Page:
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I am not saying I don’t believe some people are naturally more gifted at certain things or develop stronger skills or have stronger talents than others.
For instance, if after failing to solve a problem, you receive the solution and study it carefully, you may discover an insight or problem-solving technique that eluded you before, and will now be able to solve similar problems that were previously out of reach.
One should also bear in mind that being able to partially solve a problem (e.g.
to expand out the definitions, solve some special cases, and isolate key difficulties) is also a very important measure of progress (see this previous post of mine on this topic), as is the practice of constantly asking yourself “dumb” questions in the subject (as discussed in this post).
One should also not focus on the most difficult questions, but rather on those just outside your current range.
And I greatly appreciated the article on your page where you say that someone does NOT have to be a genius to be a mathematician.
Does that mean you don’t consider yourself a genius or you don’t really see a distinction between yourself and others who apply themselves and are ambitious?
That’s why I disagree with this post by astronomer Julianne Dalcanton which i found linked from your page where she doesn’t believe most people can reach the level of Feynman-Einstein-Hawking smart. And isn’t part of their fame due to circumstance and perhaps even chance-not their intellectual ability but I mean their status and the fact that their discoveries happened to be earth-shattering or were given more attention by the public at-large beyond the scientific community?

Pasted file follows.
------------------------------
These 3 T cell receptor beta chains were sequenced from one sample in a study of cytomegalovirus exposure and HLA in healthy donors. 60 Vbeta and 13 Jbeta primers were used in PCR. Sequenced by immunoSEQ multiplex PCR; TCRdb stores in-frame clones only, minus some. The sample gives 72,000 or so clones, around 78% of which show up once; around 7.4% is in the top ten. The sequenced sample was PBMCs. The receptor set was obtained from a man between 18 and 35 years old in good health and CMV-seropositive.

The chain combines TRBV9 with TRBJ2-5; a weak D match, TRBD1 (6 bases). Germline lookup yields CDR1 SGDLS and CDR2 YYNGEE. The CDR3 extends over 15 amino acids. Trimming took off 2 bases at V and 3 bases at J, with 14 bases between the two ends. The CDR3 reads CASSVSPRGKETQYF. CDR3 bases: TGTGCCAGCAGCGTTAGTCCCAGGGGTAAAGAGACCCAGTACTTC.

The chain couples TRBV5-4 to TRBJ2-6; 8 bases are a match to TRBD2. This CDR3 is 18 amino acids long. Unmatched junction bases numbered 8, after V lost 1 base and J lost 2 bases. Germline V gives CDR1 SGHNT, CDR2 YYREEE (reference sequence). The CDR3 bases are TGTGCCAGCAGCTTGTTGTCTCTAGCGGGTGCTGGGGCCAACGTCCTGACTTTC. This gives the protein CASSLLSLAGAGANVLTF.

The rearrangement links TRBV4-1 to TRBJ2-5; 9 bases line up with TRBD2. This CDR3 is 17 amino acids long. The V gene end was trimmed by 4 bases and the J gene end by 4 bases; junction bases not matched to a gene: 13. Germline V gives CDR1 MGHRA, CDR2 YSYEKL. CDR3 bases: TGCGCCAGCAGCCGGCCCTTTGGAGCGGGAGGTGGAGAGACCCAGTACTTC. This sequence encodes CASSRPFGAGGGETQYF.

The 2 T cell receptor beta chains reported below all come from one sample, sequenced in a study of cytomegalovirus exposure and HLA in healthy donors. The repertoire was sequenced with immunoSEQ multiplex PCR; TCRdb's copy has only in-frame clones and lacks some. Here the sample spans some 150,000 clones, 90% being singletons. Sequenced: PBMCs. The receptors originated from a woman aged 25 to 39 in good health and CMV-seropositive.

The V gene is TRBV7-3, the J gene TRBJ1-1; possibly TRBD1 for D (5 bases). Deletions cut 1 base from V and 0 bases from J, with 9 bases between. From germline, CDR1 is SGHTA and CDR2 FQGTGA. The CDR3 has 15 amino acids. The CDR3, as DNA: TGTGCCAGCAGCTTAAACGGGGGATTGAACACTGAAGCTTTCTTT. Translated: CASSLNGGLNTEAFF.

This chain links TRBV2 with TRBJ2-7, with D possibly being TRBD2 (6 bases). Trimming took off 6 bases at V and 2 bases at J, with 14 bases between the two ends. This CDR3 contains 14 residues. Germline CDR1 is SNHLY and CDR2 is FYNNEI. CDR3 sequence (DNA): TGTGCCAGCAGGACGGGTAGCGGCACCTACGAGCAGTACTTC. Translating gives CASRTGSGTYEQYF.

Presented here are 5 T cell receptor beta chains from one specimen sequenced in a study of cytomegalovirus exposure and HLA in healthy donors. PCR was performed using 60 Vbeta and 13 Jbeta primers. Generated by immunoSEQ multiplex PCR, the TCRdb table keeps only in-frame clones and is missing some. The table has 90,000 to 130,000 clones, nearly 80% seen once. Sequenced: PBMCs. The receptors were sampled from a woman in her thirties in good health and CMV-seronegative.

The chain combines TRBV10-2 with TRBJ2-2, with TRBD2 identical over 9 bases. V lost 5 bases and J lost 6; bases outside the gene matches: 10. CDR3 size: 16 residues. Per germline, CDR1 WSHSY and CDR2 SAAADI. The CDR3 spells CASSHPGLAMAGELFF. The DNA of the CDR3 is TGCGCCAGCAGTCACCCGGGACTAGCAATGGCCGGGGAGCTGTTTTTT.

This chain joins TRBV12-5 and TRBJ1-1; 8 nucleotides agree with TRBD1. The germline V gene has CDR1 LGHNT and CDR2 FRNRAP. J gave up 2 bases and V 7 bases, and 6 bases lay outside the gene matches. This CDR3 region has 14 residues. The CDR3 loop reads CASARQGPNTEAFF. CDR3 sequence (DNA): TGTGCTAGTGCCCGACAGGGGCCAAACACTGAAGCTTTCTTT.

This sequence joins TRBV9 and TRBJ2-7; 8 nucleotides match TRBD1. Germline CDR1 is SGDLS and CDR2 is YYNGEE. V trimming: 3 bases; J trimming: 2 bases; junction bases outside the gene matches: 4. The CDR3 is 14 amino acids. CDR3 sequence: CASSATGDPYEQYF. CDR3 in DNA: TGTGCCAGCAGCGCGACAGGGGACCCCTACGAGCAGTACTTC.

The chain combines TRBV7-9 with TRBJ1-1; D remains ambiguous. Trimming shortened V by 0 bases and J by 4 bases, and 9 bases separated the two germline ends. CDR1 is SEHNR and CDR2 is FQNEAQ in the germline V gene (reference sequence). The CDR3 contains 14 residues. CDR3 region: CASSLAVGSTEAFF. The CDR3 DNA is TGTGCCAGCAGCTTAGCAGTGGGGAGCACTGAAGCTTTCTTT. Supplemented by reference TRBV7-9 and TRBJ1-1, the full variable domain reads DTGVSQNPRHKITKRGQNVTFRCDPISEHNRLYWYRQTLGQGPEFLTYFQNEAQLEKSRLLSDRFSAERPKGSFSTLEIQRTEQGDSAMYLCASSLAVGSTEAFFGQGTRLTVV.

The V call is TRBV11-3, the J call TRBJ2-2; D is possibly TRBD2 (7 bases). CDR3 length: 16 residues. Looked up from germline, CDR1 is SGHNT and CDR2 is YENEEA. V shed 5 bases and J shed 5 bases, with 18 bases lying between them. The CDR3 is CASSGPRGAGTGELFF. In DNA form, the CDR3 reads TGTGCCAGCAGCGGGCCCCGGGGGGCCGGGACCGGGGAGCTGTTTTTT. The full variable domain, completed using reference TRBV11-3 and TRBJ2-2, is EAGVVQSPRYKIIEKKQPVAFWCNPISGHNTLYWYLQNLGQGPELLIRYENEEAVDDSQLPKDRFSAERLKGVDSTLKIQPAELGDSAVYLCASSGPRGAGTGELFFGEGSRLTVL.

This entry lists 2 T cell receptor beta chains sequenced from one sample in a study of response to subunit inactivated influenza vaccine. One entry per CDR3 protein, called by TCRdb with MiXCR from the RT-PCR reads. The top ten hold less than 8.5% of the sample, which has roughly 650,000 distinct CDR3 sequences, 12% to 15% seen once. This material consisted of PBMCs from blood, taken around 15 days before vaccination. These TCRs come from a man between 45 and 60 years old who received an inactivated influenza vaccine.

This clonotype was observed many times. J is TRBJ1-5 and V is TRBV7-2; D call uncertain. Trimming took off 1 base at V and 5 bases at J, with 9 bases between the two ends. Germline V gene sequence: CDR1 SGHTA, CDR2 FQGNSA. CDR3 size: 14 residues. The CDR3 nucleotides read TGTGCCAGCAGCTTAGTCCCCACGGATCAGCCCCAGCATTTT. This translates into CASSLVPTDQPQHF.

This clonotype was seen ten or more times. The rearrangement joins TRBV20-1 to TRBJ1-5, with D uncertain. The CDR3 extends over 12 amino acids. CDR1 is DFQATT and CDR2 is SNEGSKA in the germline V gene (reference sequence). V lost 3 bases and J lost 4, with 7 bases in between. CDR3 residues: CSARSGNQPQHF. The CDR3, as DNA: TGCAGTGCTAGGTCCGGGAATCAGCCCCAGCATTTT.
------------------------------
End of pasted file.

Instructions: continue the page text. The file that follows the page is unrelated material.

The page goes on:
Surely some of the scientists working today will make equally groundbreaking or insightful discoveries or develop innovative theories and thus can fairly be labeled “genius” or as having the same level of smarts? I think I have developed a stronger aptitude for language than for math and due to suffering from depression in high school and middle school I didn’t push myself nearly as much as I could and lost much of my motivation.
I do have a book on how to solve mathematical problems at this level; in particular, the first chapter discusses general problem-solving strategies.
There are of course several other problem-solving books, such as Polya’s classic “How to solve it“, which I myself learnt from while competing at the Mathematics Olympiads.